3. add the following define in the project option: SPI_CONFIG_ON_PORT1.
  4. Compile it

You know have a .hex file to load in the EM board.


I2C interface Connection
Smart RF

CC253x Config EM Board TRAINER BOARD

EM Connector

Debug Connector

User Itf Connector

MRDY P1.3 P1.4 GPIO135 P5.4 P18.4 P10.15 Jumper to remove
SRDY P1.2 P2.17 GPIO132 P6.17 P20.18 P10.7 Jumper to remove
RESET
P2.15 GPIO134 P6.15 P20.14 P10.35 Jumper to remove
SDA Pin 3 P2.12 SDA P6.12 P18.5 P10.33
SCL Pin 2 P2.14 SCL P6.14 P18.3 P10.3
VDD P2.7/P2.19 VCC (3.3V) P20.3
GND P1.1/P1.19 GND P20.20/P18.20

The RNP need to be loaded witth a firmware that Enable SPI on port1. Such a firmware can be obtain form the remoTI SDK.

short tutorial to generate the firmware for a CC2533F96EM board:

  1. Open the RNP workspace with IAR (rnp_cc2533.eww).
  2. load the project "CC2533F96_I2C_HEX"
  3. add the following define in the project option: I2C_CONFIG_ON_PORT1.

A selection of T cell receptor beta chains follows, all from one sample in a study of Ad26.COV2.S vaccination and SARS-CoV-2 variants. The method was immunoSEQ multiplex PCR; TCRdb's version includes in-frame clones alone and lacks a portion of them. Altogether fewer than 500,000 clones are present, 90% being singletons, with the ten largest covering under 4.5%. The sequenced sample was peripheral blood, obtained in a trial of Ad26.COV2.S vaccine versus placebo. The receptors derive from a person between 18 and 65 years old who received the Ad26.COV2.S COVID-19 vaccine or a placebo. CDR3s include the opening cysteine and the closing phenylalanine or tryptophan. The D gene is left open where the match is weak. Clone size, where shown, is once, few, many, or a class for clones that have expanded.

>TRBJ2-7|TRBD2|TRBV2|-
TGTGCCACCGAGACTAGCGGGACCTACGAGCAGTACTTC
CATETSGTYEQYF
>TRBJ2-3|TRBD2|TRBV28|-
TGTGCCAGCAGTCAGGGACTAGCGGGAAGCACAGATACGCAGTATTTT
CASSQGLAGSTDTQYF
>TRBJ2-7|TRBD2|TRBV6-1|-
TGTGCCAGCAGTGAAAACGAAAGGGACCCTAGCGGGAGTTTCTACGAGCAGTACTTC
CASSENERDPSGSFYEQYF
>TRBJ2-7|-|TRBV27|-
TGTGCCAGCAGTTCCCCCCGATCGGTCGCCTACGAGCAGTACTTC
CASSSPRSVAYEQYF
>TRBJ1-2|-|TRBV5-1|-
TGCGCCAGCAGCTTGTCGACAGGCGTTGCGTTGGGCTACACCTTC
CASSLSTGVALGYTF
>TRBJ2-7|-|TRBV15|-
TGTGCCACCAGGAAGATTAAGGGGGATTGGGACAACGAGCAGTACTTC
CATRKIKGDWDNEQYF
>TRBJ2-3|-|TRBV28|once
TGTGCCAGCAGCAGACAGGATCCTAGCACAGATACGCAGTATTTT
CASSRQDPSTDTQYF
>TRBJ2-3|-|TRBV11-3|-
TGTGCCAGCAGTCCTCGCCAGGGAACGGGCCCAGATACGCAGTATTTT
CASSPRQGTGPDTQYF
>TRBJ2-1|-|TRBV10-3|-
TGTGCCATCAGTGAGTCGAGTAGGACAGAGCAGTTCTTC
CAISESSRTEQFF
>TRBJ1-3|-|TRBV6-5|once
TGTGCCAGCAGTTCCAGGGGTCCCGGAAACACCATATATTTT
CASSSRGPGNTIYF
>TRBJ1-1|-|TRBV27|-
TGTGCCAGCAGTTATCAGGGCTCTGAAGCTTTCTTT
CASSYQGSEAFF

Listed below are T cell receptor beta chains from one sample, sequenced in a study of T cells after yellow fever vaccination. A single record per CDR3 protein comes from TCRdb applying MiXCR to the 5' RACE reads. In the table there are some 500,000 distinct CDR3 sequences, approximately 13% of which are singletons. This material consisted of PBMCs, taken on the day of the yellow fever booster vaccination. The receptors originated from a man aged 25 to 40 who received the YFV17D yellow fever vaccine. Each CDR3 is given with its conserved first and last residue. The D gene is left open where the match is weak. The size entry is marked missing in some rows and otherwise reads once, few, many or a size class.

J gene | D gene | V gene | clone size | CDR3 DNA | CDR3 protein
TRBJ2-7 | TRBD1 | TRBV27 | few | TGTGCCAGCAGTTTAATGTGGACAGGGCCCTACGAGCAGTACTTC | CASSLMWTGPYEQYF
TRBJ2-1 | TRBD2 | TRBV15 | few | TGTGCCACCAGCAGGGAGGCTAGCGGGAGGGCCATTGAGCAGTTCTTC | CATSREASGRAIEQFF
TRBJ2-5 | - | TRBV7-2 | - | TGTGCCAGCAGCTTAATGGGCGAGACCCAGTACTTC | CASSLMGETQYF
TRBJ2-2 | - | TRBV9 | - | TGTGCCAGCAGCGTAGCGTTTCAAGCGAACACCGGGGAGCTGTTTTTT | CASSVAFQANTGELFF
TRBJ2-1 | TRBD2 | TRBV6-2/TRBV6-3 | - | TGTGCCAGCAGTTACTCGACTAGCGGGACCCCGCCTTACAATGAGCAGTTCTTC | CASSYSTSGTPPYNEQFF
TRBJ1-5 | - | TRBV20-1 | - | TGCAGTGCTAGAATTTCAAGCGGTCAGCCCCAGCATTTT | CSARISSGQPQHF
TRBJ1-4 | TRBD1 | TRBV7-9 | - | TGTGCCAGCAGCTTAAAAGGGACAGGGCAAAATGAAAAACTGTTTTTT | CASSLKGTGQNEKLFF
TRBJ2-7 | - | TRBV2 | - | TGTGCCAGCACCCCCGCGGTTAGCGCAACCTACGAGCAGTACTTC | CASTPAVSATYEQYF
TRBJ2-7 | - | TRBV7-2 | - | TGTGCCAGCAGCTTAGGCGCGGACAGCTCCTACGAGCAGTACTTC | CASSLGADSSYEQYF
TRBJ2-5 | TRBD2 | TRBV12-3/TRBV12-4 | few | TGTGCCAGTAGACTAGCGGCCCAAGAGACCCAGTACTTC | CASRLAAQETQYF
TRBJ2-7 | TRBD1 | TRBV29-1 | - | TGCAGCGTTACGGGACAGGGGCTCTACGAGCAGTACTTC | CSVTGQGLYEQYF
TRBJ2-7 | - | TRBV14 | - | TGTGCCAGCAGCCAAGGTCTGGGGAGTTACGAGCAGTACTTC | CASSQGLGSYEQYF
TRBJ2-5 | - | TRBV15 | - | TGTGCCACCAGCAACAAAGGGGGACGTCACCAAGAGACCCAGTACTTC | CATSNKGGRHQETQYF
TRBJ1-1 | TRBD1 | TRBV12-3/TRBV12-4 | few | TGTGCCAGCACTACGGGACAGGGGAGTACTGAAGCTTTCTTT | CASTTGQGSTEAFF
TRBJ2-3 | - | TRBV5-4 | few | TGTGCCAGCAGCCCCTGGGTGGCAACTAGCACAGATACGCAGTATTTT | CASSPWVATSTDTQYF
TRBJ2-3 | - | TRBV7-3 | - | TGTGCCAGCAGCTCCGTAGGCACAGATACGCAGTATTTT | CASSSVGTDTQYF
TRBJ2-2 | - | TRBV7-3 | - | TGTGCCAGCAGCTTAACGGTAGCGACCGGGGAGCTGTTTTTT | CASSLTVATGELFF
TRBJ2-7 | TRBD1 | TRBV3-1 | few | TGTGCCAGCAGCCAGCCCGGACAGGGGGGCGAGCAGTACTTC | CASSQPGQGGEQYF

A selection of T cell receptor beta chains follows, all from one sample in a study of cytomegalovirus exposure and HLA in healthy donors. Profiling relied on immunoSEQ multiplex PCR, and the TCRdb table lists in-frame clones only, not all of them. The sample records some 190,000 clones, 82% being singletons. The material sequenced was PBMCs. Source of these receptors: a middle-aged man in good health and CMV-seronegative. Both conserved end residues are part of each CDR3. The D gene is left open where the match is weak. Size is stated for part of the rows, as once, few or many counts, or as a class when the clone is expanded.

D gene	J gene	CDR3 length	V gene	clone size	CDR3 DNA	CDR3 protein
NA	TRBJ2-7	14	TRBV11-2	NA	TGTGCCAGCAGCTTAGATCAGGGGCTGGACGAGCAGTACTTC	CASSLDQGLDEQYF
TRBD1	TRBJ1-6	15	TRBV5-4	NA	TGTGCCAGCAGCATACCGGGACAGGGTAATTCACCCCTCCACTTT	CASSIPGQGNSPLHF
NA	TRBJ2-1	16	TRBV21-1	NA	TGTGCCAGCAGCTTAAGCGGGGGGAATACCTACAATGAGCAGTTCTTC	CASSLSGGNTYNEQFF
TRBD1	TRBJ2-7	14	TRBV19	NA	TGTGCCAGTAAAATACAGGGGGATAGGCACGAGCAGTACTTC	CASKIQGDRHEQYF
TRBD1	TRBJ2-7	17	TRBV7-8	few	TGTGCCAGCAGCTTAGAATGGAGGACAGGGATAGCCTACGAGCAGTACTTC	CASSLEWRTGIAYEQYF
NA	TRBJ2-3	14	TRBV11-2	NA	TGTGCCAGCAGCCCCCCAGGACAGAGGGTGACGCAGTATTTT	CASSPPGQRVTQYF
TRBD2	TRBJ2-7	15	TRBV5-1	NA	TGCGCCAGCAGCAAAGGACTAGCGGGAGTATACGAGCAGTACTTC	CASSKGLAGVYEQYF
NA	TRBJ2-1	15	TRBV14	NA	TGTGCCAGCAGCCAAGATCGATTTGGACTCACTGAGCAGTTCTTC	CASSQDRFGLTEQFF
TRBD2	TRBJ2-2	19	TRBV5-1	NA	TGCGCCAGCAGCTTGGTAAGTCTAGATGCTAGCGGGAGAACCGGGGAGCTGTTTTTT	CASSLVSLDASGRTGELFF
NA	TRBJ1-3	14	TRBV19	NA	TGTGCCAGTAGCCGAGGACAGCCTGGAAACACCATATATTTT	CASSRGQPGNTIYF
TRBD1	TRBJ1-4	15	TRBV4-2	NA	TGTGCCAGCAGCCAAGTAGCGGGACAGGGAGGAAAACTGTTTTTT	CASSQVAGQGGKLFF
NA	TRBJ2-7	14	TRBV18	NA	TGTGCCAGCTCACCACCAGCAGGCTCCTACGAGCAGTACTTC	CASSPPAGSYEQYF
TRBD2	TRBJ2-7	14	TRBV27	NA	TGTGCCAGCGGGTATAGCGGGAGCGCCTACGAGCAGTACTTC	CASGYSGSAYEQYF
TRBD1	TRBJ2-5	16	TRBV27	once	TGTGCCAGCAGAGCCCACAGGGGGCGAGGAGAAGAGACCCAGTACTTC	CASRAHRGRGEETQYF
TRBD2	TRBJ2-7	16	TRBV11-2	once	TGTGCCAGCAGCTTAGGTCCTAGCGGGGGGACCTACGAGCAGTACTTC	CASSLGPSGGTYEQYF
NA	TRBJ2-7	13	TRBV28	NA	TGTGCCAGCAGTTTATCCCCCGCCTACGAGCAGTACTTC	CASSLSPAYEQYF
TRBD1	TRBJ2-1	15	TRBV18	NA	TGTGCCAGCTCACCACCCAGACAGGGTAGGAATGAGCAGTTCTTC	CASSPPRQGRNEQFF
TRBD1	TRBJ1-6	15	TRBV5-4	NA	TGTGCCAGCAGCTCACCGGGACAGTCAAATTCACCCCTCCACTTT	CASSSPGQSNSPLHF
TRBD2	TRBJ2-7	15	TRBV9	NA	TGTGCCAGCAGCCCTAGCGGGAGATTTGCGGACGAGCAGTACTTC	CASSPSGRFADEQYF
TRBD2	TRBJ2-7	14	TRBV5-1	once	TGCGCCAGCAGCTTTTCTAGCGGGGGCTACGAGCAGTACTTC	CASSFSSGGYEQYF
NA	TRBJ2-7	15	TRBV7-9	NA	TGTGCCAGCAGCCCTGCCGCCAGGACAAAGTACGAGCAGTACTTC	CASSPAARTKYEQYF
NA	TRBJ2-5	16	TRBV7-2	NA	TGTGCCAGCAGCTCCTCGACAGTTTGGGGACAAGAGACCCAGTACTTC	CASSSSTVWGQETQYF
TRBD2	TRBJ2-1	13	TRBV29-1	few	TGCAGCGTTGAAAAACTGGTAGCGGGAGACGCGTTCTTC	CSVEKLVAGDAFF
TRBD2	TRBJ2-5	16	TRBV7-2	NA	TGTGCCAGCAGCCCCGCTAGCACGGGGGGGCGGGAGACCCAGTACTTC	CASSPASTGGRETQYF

4. Compile it

You know have a .hex file to load in the EM board.

Following is a picture of the two boards connected:

RF4CE smarfRF beagle connected.JPG

Linux Kernel Configuration

Physical interface needs to be enable in the linux host. Depending of the Host/Hardware you are using, this might be already the case, or not...

Following chapter describe quickly how to enable them. If you encounter some problem, please call you Hw salesmen/representative. Purpose of this chapter is not to show how to compile the linux kernel or generate the angstrom distribution for beagleboard.

UART On Ubuntu

By default, USB CDC-ACM driver is enable on Ubuntu and TI dongle is recognize witout any specific driver, you just have to plug the CC2531 USB dongle.